Having a CRT and an LCD to view the site on allows me to make sure the site is looking good under both environments and being able to change the bit depth on each display, independently, allows me to catch most/all display environments.
Add in VirtualPC, and I can test multiple PC environments because I can set up as many virtual PC's as I want and install whatever OS's are important to me (based on the project in hand and the environment the end user will be in).
Just do yourself a favor and get the fastest Powerbook you can afford, and load up on the RAM. I've got a tiBook (550mhz with a half gig of ram) and it's still too slow (but when have you ever had a machine that was fast enough?).
Old skills inform new ideas?
May 18, 2002 1:41 AM
At 'Advance for Design' I read...
The tools of the experience designer lie in software, hardware, and the "wetware" of the human mind. The experience designer must combine the rigors of engineering with the inspiration of high art. He or she must become adept at the traditional skills of design, and engage in dialogue with the virtuosos in the world of social science, economics, architecture, theatre and the narrative arts....and I'm surprised to see a few things missing here. Everything is relative of course, and my perspective is similarly a perspective. However, I can't help but think that the list is hard coded to physical design that remains when the power is turned off. In the pervious paragraph I read...
Experience design embraces the fluid nature of media and transactions within the network. Experience design jumps into new dimensions--asking not only where, or how design happens, but WHEN design happens....which clearly speaks to the transient nature of the network mediated experience. I would suspect the point is that the traditional skills will at least assist the new media experience designer. But does the lack of a narrative transition between these two paragraphs scuttle that? I think so, simply because the two are not mutually exclusive and provide doors in an out of the related disciplines with and without crossing paths. I am proof.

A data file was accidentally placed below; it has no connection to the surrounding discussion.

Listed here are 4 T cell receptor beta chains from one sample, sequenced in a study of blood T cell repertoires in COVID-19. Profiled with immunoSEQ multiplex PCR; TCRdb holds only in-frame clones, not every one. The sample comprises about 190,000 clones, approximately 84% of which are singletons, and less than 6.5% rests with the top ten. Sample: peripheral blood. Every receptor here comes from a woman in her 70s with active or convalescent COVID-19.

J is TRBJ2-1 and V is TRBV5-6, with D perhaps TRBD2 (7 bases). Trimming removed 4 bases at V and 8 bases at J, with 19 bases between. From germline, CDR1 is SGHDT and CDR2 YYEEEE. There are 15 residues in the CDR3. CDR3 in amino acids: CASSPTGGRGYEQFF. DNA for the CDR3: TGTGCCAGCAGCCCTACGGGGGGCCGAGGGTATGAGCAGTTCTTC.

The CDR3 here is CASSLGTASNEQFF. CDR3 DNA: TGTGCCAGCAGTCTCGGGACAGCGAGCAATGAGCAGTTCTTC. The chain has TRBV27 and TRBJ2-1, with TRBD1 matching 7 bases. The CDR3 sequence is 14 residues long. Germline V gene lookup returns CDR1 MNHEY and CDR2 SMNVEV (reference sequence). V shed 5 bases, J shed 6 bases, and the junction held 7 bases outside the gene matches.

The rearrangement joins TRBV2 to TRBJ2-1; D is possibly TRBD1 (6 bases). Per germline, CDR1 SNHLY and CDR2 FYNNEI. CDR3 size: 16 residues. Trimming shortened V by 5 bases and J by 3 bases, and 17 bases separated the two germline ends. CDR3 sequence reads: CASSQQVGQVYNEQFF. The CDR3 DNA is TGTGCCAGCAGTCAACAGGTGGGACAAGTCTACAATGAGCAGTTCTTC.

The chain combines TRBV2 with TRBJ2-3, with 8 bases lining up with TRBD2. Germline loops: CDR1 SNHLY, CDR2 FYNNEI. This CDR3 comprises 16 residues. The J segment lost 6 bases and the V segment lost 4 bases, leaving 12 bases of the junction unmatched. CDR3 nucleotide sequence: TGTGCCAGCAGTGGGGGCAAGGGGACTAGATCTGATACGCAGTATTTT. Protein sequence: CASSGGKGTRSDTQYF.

*Must* I be adept at these traditional skills to be an experience designer? I hope not since I have no interest in designing physically represented 'stuff' for the sake of experience. Nor do I have the talent to make those 'things' look good. The network mediate experience, and WHY it is engaged in, and what a person (virtuoso or otherwise) hopes to gain from it is what I'm interested in.
So, *must* I converse with virtuosos? I hope not since these sorts of people don't typically travel in the circles that I do. Usually I find I have access to everyday people experiencing problems with the world they live in. To wit, I'd suggest that these people have more to offer me than the virtuoso.
XBOX sales will mediate.
May 14, 2002 12:10 PM
For the XBOX to maintain a second place position behind Sony's PlayStation2, uptake by PC gamers will need to match uptake by Gamecube buyers who are looking for the big franchise games (eg, Mario, Zelda, Metroid). And, IMHO, this is possible and likely for a couple key reasons.
Recently we've seen article after article saying how XBOX sales rates have been less than expected, and there are anecdotal (read: unofficial and biased) arguments that sales are very weak. Official numbers are slightly below expectations and the blame is placed on the Japanese market. That is to be expected and should be considered as a problem to be solved, not as a priority to focus all attention. One problem is the size of the XBOX, which is huge for a console, and the Gamecube is tiny, making it a far more desireable form factor for the Japanese market. The other thing is the previously mentioned franchise games which will further drive Gamecube sales over the PC game oriented XBOX.
The XBOX price cut is the first piece of the market share puzzle, and the second part will, as always, be the games available on the platform. Nintendo has these two pieces in place already, but lacks the vital third piece, network play. Both Microsoft and Sony say they will solve this part of their puzzles this summer. As far as I am concerned, Unreal Championship is the trump card for the launch of XBOX Online. Especially when you consider the following quote about Nintendo's online plans...